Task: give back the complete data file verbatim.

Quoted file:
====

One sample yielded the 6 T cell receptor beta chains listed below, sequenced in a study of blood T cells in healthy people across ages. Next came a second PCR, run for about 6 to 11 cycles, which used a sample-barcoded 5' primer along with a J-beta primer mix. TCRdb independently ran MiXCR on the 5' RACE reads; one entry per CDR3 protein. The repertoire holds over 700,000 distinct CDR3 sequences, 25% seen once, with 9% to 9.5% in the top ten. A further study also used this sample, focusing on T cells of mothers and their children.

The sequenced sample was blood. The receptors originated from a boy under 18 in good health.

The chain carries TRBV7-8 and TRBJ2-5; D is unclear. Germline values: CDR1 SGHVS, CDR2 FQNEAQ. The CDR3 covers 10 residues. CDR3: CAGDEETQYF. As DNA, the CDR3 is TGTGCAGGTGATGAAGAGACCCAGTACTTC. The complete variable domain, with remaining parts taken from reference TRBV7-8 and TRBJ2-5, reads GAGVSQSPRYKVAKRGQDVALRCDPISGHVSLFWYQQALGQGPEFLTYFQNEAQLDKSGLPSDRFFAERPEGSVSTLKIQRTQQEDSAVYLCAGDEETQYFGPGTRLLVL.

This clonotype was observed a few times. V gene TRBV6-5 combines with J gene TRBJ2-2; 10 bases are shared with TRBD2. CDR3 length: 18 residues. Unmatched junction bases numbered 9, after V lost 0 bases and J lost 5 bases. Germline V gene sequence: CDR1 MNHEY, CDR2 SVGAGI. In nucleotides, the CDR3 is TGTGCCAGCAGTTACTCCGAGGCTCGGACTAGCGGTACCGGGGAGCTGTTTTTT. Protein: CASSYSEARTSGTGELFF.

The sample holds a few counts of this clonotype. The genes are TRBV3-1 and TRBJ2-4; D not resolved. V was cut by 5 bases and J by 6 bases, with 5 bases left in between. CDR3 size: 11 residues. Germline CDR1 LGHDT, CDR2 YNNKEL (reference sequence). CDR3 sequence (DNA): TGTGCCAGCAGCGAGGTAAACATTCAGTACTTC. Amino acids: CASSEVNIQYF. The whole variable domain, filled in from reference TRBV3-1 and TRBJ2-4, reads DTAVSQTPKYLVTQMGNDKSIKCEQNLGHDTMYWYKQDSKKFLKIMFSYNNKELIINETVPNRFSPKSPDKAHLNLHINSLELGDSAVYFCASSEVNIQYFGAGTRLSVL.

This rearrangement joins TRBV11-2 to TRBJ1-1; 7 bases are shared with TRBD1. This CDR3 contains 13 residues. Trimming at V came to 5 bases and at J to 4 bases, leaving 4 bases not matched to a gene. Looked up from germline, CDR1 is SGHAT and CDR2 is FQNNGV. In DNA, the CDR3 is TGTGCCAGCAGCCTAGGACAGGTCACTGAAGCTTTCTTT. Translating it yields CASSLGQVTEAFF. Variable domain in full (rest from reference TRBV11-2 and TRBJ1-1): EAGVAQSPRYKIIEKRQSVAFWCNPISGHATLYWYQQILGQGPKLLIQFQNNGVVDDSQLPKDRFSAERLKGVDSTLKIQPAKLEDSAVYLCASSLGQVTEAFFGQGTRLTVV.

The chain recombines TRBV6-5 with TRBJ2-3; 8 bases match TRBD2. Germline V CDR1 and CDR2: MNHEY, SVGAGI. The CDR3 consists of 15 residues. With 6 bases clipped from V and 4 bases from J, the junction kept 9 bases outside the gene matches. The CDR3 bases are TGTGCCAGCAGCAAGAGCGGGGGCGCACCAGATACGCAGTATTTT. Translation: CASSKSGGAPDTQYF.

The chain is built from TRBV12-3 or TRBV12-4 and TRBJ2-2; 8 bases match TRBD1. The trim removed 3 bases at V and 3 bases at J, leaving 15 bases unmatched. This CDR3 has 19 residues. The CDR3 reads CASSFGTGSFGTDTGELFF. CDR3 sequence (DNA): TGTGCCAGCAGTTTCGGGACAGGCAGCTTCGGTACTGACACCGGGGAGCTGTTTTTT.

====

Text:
One sample yielded the 6 T cell receptor beta chains listed below, sequenced in a study of blood T cells in healthy people across ages. Next came a second PCR, run for about 6 to 11 cycles, which used a sample-barcoded 5' primer along with a J-beta primer mix. TCRdb independently ran MiXCR on the 5' RACE reads; one entry per CDR3 protein. The repertoire holds over 700,000 distinct CDR3 sequences, 25% seen once, with 9% to 9.5% in the top ten. A further study also used this sample, focusing on T cells of mothers and their children.

The sequenced sample was blood. The receptors originated from a boy under 18 in good health.

The chain carries TRBV7-8 and TRBJ2-5; D is unclear. Germline values: CDR1 SGHVS, CDR2 FQNEAQ. The CDR3 covers 10 residues. CDR3: CAGDEETQYF. As DNA, the CDR3 is TGTGCAGGTGATGAAGAGACCCAGTACTTC. The complete variable domain, with remaining parts taken from reference TRBV7-8 and TRBJ2-5, reads GAGVSQSPRYKVAKRGQDVALRCDPISGHVSLFWYQQALGQGPEFLTYFQNEAQLDKSGLPSDRFFAERPEGSVSTLKIQRTQQEDSAVYLCAGDEETQYFGPGTRLLVL.

This clonotype was observed a few times. V gene TRBV6-5 combines with J gene TRBJ2-2; 10 bases are shared with TRBD2. CDR3 length: 18 residues. Unmatched junction bases numbered 9, after V lost 0 bases and J lost 5 bases. Germline V gene sequence: CDR1 MNHEY, CDR2 SVGAGI. In nucleotides, the CDR3 is TGTGCCAGCAGTTACTCCGAGGCTCGGACTAGCGGTACCGGGGAGCTGTTTTTT. Protein: CASSYSEARTSGTGELFF.

The sample holds a few counts of this clonotype. The genes are TRBV3-1 and TRBJ2-4; D not resolved. V was cut by 5 bases and J by 6 bases, with 5 bases left in between. CDR3 size: 11 residues. Germline CDR1 LGHDT, CDR2 YNNKEL (reference sequence). CDR3 sequence (DNA): TGTGCCAGCAGCGAGGTAAACATTCAGTACTTC. Amino acids: CASSEVNIQYF. The whole variable domain, filled in from reference TRBV3-1 and TRBJ2-4, reads DTAVSQTPKYLVTQMGNDKSIKCEQNLGHDTMYWYKQDSKKFLKIMFSYNNKELIINETVPNRFSPKSPDKAHLNLHINSLELGDSAVYFCASSEVNIQYFGAGTRLSVL.

This rearrangement joins TRBV11-2 to TRBJ1-1; 7 bases are shared with TRBD1. This CDR3 contains 13 residues. Trimming at V came to 5 bases and at J to 4 bases, leaving 4 bases not matched to a gene. Looked up from germline, CDR1 is SGHAT and CDR2 is FQNNGV. In DNA, the CDR3 is TGTGCCAGCAGCCTAGGACAGGTCACTGAAGCTTTCTTT. Translating it yields CASSLGQVTEAFF. Variable domain in full (rest from reference TRBV11-2 and TRBJ1-1): EAGVAQSPRYKIIEKRQSVAFWCNPISGHATLYWYQQILGQGPKLLIQFQNNGVVDDSQLPKDRFSAERLKGVDSTLKIQPAKLEDSAVYLCASSLGQVTEAFFGQGTRLTVV.

The chain recombines TRBV6-5 with TRBJ2-3; 8 bases match TRBD2. Germline V CDR1 and CDR2: MNHEY, SVGAGI. The CDR3 consists of 15 residues. With 6 bases clipped from V and 4 bases from J, the junction kept 9 bases outside the gene matches. The CDR3 bases are TGTGCCAGCAGCAAGAGCGGGGGCGCACCAGATACGCAGTATTTT. Translation: CASSKSGGAPDTQYF.

The chain is built from TRBV12-3 or TRBV12-4 and TRBJ2-2; 8 bases match TRBD1. The trim removed 3 bases at V and 3 bases at J, leaving 15 bases unmatched. This CDR3 has 19 residues. The CDR3 reads CASSFGTGSFGTDTGELFF. CDR3 sequence (DNA): TGTGCCAGCAGTTTCGGGACAGGCAGCTTCGGTACTGACACCGGGGAGCTGTTTTTT.